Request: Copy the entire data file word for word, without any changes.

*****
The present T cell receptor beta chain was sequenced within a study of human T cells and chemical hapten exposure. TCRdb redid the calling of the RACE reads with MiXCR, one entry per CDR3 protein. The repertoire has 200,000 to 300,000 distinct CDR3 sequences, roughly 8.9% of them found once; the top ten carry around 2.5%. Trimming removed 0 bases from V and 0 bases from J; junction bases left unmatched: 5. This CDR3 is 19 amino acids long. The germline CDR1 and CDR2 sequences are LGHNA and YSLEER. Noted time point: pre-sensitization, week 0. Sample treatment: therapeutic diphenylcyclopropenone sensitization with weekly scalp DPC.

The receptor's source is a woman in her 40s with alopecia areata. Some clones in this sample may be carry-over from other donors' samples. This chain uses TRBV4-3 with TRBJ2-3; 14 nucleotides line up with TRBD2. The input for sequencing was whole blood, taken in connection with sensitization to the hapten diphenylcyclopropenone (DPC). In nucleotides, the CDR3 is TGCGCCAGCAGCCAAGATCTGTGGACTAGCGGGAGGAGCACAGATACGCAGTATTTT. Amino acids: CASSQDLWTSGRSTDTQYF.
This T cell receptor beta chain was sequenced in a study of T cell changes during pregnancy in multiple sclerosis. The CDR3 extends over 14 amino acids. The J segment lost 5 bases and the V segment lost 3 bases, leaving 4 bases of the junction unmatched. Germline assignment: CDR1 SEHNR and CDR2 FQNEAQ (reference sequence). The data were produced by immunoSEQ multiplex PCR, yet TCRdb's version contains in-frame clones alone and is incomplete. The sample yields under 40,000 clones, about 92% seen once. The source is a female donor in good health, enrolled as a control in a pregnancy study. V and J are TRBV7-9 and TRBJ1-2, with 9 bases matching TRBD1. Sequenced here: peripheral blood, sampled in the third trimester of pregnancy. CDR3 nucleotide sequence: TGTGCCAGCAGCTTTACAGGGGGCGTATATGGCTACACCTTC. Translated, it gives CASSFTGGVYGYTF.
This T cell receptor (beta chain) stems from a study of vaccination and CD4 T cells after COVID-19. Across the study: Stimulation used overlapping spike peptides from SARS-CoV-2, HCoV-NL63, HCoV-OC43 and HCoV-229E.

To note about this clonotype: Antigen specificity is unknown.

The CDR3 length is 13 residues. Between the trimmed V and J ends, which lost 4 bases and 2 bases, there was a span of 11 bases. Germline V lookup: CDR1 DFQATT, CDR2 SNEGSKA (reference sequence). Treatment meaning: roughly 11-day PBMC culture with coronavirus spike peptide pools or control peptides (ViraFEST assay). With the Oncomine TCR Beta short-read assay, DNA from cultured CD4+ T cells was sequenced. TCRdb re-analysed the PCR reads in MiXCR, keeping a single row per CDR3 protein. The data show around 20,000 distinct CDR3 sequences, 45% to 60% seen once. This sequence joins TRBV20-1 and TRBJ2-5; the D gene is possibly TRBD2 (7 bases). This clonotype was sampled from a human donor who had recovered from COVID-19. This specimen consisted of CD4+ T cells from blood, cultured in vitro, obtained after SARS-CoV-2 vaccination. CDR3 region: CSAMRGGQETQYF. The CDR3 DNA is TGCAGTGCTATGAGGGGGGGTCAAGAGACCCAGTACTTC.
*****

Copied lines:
The present T cell receptor beta chain was sequenced within a study of human T cells and chemical hapten exposure. TCRdb redid the calling of the RACE reads with MiXCR, one entry per CDR3 protein. The repertoire has 200,000 to 300,000 distinct CDR3 sequences, roughly 8.9% of them found once; the top ten carry around 2.5%. Trimming removed 0 bases from V and 0 bases from J; junction bases left unmatched: 5. This CDR3 is 19 amino acids long. The germline CDR1 and CDR2 sequences are LGHNA and YSLEER. Noted time point: pre-sensitization, week 0. Sample treatment: therapeutic diphenylcyclopropenone sensitization with weekly scalp DPC.

The receptor's source is a woman in her 40s with alopecia areata. Some clones in this sample may be carry-over from other donors' samples. This chain uses TRBV4-3 with TRBJ2-3; 14 nucleotides line up with TRBD2. The input for sequencing was whole blood, taken in connection with sensitization to the hapten diphenylcyclopropenone (DPC). In nucleotides, the CDR3 is TGCGCCAGCAGCCAAGATCTGTGGACTAGCGGGAGGAGCACAGATACGCAGTATTTT. Amino acids: CASSQDLWTSGRSTDTQYF.
This T cell receptor beta chain was sequenced in a study of T cell changes during pregnancy in multiple sclerosis. The CDR3 extends over 14 amino acids. The J segment lost 5 bases and the V segment lost 3 bases, leaving 4 bases of the junction unmatched. Germline assignment: CDR1 SEHNR and CDR2 FQNEAQ (reference sequence). The data were produced by immunoSEQ multiplex PCR, yet TCRdb's version contains in-frame clones alone and is incomplete. The sample yields under 40,000 clones, about 92% seen once. The source is a female donor in good health, enrolled as a control in a pregnancy study. V and J are TRBV7-9 and TRBJ1-2, with 9 bases matching TRBD1. Sequenced here: peripheral blood, sampled in the third trimester of pregnancy. CDR3 nucleotide sequence: TGTGCCAGCAGCTTTACAGGGGGCGTATATGGCTACACCTTC. Translated, it gives CASSFTGGVYGYTF.
This T cell receptor (beta chain) stems from a study of vaccination and CD4 T cells after COVID-19. Across the study: Stimulation used overlapping spike peptides from SARS-CoV-2, HCoV-NL63, HCoV-OC43 and HCoV-229E.

To note about this clonotype: Antigen specificity is unknown.

The CDR3 length is 13 residues. Between the trimmed V and J ends, which lost 4 bases and 2 bases, there was a span of 11 bases. Germline V lookup: CDR1 DFQATT, CDR2 SNEGSKA (reference sequence). Treatment meaning: roughly 11-day PBMC culture with coronavirus spike peptide pools or control peptides (ViraFEST assay). With the Oncomine TCR Beta short-read assay, DNA from cultured CD4+ T cells was sequenced. TCRdb re-analysed the PCR reads in MiXCR, keeping a single row per CDR3 protein. The data show around 20,000 distinct CDR3 sequences, 45% to 60% seen once. This sequence joins TRBV20-1 and TRBJ2-5; the D gene is possibly TRBD2 (7 bases). This clonotype was sampled from a human donor who had recovered from COVID-19. This specimen consisted of CD4+ T cells from blood, cultured in vitro, obtained after SARS-CoV-2 vaccination. CDR3 region: CSAMRGGQETQYF. The CDR3 DNA is TGCAGTGCTATGAGGGGGGGTCAAGAGACCCAGTACTTC.